Based on a little known 1848 novel by Anne Bronte, Tara Fitzgerald stars as an enigmatic young woman who moves to 19th Century Yorkshire with a young son. Distancing herself from everyone ... See full summary »
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Based on a little known 1848 novel by Anne Bronte, Tara Fitzgerald stars as an enigmatic young woman who moves to 19th Century Yorkshire with a young son. Distancing herself from everyone in the village and their prying questions, she remains totally aloof until a charming neighbor farmer gets her to reveal her past through his persistence. Only then does she reveal she is hiding away from a womanizing, belittling husband. Written by
John Sacksteder <email@example.com>
This 3 part BBC adaptation of the Anne Bronte novel runs 160 minutes total.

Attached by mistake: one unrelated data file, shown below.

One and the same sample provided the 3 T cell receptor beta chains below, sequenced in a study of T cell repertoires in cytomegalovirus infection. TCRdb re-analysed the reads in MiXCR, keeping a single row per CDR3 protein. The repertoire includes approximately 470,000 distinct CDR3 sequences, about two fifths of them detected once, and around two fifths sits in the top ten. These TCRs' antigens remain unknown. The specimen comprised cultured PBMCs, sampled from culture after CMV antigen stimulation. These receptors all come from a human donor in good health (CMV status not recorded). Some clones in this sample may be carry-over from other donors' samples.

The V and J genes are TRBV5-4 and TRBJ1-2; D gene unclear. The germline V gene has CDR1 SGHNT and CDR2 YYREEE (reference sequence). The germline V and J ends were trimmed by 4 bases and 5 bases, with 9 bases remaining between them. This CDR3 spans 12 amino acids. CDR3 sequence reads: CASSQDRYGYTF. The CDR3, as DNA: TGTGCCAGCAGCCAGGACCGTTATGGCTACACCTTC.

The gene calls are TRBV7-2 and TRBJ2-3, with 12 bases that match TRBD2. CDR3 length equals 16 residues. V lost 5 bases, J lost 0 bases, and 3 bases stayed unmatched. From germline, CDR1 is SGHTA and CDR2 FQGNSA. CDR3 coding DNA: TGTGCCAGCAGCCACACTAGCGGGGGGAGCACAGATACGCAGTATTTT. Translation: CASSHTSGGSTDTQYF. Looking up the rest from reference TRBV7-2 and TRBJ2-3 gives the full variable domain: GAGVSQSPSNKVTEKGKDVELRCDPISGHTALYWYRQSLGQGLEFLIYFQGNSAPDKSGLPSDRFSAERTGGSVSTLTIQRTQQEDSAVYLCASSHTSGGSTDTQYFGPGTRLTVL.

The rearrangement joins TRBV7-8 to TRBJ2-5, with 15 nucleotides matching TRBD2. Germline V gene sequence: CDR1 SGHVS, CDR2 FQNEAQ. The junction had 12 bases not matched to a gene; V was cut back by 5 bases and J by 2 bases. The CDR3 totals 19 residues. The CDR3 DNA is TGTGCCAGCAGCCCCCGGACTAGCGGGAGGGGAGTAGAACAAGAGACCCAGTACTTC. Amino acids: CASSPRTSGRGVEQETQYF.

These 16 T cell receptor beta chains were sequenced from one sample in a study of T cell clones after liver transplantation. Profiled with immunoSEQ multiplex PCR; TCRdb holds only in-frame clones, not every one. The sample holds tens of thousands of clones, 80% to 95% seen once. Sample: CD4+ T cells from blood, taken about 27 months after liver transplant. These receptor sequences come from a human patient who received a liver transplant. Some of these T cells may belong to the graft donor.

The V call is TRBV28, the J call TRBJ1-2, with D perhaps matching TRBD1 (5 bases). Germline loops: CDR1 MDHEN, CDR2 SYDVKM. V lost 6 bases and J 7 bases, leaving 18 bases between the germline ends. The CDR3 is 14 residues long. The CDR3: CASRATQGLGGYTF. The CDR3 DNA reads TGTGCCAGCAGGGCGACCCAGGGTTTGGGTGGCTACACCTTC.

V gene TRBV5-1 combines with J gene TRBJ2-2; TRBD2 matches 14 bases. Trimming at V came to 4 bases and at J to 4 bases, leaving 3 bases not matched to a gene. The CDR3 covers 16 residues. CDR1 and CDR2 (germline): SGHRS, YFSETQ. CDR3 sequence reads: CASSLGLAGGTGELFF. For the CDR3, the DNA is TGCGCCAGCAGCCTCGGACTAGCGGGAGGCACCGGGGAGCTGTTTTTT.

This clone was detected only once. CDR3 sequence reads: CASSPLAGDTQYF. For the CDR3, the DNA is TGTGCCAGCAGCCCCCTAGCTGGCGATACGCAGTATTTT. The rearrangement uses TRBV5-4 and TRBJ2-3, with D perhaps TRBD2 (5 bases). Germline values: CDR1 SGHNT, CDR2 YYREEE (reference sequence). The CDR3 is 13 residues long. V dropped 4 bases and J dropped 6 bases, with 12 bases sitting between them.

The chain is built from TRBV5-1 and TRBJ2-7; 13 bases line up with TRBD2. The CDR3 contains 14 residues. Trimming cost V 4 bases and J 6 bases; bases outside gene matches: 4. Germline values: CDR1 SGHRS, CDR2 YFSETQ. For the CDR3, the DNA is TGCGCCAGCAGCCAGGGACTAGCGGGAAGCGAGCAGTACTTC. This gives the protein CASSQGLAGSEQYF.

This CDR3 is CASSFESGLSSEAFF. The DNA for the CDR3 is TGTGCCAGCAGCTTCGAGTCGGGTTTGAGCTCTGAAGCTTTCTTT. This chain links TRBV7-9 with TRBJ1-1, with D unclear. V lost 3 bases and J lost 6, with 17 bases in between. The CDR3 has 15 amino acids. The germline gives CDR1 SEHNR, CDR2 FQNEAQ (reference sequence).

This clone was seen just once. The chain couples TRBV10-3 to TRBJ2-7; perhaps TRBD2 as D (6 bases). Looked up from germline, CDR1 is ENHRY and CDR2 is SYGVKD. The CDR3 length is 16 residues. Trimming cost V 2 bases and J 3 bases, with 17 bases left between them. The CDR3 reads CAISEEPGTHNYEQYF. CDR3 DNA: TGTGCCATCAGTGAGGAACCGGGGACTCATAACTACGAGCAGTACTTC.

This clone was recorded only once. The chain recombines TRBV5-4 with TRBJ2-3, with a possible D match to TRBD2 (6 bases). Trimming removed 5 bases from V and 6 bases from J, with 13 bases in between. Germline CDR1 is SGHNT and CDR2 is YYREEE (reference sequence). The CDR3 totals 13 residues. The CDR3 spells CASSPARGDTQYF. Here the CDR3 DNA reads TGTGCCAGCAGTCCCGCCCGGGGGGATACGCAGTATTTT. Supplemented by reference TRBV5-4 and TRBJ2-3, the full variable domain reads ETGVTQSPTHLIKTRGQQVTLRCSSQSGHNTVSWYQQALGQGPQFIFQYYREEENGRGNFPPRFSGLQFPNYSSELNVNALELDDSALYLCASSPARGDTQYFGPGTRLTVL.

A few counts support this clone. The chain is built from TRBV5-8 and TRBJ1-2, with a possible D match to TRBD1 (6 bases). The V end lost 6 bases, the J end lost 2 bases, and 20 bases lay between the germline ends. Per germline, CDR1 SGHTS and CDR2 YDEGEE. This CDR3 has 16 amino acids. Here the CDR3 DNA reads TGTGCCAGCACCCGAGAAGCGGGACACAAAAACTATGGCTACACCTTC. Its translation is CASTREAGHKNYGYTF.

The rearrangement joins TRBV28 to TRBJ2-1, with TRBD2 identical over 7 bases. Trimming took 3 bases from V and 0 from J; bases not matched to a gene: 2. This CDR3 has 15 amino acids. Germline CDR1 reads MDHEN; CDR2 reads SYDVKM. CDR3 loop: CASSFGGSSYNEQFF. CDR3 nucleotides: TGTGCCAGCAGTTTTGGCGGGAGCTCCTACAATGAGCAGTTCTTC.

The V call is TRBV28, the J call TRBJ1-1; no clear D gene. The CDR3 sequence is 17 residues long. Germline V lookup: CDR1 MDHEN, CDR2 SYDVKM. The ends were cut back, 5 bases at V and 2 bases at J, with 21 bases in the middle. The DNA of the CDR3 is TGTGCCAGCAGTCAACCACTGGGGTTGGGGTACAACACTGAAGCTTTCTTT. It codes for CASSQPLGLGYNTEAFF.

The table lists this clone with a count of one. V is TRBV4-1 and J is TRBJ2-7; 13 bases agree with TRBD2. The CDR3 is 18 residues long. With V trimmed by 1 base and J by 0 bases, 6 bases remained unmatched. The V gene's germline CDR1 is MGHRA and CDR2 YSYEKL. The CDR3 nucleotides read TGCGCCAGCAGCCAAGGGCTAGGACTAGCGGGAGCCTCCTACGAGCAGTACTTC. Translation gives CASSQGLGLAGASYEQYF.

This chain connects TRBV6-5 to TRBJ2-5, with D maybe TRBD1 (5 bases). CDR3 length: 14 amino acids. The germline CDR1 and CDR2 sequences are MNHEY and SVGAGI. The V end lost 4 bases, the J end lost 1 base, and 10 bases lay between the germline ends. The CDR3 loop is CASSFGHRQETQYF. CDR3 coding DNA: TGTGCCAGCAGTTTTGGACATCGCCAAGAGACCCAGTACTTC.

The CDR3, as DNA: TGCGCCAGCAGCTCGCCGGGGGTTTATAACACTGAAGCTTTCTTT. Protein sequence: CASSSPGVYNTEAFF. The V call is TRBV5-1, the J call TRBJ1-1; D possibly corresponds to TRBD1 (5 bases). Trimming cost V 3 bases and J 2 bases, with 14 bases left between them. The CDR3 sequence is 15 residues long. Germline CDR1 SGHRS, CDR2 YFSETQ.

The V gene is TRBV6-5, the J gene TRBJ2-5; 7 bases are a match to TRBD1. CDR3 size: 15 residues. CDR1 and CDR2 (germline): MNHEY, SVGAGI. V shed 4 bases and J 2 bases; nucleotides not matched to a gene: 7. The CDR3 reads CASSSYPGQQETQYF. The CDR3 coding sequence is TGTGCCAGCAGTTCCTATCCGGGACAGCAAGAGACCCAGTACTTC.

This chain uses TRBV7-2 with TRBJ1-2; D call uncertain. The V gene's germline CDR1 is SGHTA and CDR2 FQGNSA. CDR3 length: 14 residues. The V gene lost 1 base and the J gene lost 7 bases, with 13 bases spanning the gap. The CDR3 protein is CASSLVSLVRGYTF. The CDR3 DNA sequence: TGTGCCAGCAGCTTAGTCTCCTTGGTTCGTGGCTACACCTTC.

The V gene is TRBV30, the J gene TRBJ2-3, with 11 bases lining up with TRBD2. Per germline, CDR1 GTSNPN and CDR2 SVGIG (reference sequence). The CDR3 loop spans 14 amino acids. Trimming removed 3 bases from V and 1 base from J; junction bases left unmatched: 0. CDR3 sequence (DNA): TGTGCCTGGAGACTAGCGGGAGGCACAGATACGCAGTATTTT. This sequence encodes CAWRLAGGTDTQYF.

Nicely shot, with a lot of surprisingly modern camera techniques for a Bronte novel. Usually this works well, although occasionally it gets self conscious (a couple too many 360 shots).
The acting is solid, with Tara Fitzgerald an edgy but still empathetic heroine. But Rupert Graves' switch from flawless seducer to "worst man in the world" type villain is a bit over the top, although that may be the material, or approach more than performance. Indeed, at times I could feel Graves (a very good actor) trying to maintain some humanity under the almost Gothic heartlessness.
The music is interesting and effectively anachronistic as well, often sounding something the Cocteau Twins, but as with the cinematography after a while it starts to get both repetitive and too self consciously avant-garde for a story mostly told in a straightforward Masterpiece Theater fashion.
Lastly, the tidy ending bothered me a bit. The film did a good enough job capturing the complex difficulties of life, that I found myself wish for something that felt more honestly open ended.
All that said, I still enjoyed the story, the scenery, and being transported into another time and place as only good storytelling can do. A quite good adaptation, I just wished it was great, and for 30 minutes or so, thought it might be.
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